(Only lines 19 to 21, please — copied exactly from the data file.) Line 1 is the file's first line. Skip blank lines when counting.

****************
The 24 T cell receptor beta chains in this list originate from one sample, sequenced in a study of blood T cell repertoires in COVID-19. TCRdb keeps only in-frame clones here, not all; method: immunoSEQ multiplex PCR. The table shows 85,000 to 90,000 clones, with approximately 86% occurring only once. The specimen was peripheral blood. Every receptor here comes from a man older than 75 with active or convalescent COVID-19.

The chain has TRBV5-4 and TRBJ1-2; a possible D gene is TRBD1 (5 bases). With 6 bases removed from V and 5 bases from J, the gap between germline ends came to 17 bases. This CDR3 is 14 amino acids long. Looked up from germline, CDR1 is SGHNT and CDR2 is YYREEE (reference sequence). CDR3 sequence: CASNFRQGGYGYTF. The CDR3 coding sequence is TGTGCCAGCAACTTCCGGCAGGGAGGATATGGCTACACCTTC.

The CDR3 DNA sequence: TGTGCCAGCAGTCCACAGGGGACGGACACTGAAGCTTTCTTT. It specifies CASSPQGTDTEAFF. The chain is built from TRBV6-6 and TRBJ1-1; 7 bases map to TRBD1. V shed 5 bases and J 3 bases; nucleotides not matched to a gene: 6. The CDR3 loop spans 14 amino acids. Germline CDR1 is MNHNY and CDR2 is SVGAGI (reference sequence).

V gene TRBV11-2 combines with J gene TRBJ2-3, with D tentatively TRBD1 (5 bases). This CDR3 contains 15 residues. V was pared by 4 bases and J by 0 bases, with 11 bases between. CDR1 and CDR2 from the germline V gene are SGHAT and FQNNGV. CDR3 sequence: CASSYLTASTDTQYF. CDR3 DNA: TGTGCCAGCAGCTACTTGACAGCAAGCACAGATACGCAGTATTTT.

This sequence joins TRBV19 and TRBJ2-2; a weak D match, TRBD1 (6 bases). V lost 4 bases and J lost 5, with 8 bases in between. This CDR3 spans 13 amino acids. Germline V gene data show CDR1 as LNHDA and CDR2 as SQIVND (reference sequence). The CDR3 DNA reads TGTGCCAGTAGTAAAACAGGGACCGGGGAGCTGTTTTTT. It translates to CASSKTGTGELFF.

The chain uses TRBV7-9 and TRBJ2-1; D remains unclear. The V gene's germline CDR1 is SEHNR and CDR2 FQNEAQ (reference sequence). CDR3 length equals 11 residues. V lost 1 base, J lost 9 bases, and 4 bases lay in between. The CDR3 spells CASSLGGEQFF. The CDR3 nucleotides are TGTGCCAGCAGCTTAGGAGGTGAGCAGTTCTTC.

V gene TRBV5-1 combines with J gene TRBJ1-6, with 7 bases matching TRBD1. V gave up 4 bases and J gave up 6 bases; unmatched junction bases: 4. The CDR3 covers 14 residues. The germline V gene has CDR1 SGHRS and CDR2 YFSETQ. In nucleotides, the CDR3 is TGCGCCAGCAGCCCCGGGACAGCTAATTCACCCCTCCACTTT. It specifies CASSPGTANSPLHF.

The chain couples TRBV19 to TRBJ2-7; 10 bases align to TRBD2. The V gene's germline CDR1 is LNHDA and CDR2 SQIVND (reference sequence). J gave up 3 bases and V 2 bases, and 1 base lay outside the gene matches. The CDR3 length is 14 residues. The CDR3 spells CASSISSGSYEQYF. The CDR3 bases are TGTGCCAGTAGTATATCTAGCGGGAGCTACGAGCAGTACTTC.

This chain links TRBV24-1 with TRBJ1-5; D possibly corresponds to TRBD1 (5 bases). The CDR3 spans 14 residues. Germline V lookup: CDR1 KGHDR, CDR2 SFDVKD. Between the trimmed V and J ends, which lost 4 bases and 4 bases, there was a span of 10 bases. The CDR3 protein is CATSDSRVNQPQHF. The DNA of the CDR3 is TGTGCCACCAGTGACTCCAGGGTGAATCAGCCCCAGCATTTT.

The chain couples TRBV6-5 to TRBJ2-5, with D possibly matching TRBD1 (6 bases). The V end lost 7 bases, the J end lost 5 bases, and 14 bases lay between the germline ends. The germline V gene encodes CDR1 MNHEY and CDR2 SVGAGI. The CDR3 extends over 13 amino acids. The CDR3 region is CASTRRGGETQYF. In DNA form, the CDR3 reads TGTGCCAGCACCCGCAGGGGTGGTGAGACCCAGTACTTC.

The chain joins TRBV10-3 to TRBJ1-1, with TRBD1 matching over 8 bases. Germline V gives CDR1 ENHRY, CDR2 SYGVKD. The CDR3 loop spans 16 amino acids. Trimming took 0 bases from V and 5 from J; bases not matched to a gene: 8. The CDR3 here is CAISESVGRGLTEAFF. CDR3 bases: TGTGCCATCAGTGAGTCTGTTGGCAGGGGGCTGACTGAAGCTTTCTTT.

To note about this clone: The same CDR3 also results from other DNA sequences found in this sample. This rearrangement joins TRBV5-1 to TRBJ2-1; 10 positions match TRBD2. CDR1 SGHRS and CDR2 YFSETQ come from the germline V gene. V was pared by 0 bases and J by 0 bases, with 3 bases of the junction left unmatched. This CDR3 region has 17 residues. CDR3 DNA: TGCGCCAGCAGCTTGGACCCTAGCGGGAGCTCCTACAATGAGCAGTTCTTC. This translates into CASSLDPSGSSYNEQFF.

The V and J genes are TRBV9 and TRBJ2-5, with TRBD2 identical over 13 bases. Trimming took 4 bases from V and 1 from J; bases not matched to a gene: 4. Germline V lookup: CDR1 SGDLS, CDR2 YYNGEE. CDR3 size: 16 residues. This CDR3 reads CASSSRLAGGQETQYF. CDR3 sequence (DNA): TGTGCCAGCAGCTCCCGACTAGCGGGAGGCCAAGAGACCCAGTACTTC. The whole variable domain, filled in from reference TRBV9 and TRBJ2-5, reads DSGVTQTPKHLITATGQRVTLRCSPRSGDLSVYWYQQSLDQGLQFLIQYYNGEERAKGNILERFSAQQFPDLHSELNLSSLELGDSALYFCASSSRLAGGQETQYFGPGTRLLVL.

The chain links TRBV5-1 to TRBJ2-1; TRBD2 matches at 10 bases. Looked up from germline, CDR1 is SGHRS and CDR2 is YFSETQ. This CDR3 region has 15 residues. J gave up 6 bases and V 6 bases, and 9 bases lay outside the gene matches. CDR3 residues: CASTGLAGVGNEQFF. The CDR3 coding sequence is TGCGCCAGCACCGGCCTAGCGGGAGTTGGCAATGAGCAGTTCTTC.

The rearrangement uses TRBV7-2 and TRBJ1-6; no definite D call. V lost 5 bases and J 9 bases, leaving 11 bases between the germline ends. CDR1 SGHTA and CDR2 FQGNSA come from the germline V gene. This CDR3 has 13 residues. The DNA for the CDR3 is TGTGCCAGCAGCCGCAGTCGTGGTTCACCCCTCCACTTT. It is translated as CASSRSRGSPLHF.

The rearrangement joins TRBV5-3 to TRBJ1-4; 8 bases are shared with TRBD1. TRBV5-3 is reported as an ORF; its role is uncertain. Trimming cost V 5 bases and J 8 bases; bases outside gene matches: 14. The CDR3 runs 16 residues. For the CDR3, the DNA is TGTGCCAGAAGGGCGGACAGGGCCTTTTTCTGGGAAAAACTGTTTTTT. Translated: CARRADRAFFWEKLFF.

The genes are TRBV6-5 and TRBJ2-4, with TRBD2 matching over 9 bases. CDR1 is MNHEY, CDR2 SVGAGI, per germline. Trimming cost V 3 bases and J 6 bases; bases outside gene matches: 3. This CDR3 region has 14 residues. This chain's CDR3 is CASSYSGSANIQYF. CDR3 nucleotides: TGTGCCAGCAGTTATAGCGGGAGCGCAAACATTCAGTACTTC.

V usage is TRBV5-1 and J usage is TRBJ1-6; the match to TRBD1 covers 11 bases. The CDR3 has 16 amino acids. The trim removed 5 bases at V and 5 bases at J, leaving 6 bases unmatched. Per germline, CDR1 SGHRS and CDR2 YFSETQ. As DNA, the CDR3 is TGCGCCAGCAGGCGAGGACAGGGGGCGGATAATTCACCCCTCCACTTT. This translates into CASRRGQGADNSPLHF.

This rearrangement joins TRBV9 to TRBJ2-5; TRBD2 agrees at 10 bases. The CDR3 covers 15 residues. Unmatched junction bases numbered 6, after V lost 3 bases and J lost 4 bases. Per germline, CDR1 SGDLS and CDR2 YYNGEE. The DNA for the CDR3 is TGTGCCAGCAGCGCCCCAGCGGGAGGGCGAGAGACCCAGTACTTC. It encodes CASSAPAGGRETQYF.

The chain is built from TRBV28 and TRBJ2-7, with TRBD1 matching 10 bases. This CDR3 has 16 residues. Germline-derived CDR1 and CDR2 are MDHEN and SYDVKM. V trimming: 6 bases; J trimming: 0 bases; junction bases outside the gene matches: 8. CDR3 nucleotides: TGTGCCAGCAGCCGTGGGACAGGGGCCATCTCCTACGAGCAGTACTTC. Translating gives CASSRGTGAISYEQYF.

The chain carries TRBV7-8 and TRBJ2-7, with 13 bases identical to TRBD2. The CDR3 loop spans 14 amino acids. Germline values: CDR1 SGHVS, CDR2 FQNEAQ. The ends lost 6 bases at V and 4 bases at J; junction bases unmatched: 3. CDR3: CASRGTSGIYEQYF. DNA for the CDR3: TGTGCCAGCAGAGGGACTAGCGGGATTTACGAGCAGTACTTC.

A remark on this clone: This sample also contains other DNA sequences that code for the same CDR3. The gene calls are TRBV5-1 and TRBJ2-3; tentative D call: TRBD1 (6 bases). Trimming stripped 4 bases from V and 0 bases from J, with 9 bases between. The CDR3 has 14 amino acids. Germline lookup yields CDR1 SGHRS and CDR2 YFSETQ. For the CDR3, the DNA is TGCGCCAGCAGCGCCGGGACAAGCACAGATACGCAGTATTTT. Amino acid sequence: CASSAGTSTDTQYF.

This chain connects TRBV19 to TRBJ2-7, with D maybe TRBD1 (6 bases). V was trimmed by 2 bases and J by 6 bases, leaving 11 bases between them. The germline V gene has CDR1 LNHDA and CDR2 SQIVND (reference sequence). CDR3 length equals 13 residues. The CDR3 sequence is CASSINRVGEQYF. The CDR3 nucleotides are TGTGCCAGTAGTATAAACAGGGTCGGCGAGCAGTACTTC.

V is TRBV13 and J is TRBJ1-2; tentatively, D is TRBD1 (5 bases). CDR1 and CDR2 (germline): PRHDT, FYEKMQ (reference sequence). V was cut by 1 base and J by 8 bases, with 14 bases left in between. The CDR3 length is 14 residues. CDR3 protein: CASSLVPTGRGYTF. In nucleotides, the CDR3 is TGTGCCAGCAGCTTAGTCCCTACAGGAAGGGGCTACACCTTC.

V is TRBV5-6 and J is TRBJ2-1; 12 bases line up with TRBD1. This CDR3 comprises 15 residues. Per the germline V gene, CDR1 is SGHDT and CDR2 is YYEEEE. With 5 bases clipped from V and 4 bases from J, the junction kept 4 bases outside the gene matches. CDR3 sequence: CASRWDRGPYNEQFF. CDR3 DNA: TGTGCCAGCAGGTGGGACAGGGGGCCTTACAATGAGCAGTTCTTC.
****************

This rearrangement joins TRBV9 to TRBJ2-5; TRBD2 agrees at 10 bases. The CDR3 covers 15 residues. Unmatched junction bases numbered 6, after V lost 3 bases and J lost 4 bases. Per germline, CDR1 SGDLS and CDR2 YYNGEE. The DNA for the CDR3 is TGTGCCAGCAGCGCCCCAGCGGGAGGGCGAGAGACCCAGTACTTC. It encodes CASSAPAGGRETQYF.

The chain is built from TRBV28 and TRBJ2-7, with TRBD1 matching 10 bases. This CDR3 has 16 residues. Germline-derived CDR1 and CDR2 are MDHEN and SYDVKM. V trimming: 6 bases; J trimming: 0 bases; junction bases outside the gene matches: 8. CDR3 nucleotides: TGTGCCAGCAGCCGTGGGACAGGGGCCATCTCCTACGAGCAGTACTTC. Translating gives CASSRGTGAISYEQYF.

The chain carries TRBV7-8 and TRBJ2-7, with 13 bases identical to TRBD2. The CDR3 loop spans 14 amino acids. Germline values: CDR1 SGHVS, CDR2 FQNEAQ. The ends lost 6 bases at V and 4 bases at J; junction bases unmatched: 3. CDR3: CASRGTSGIYEQYF. DNA for the CDR3: TGTGCCAGCAGAGGGACTAGCGGGATTTACGAGCAGTACTTC.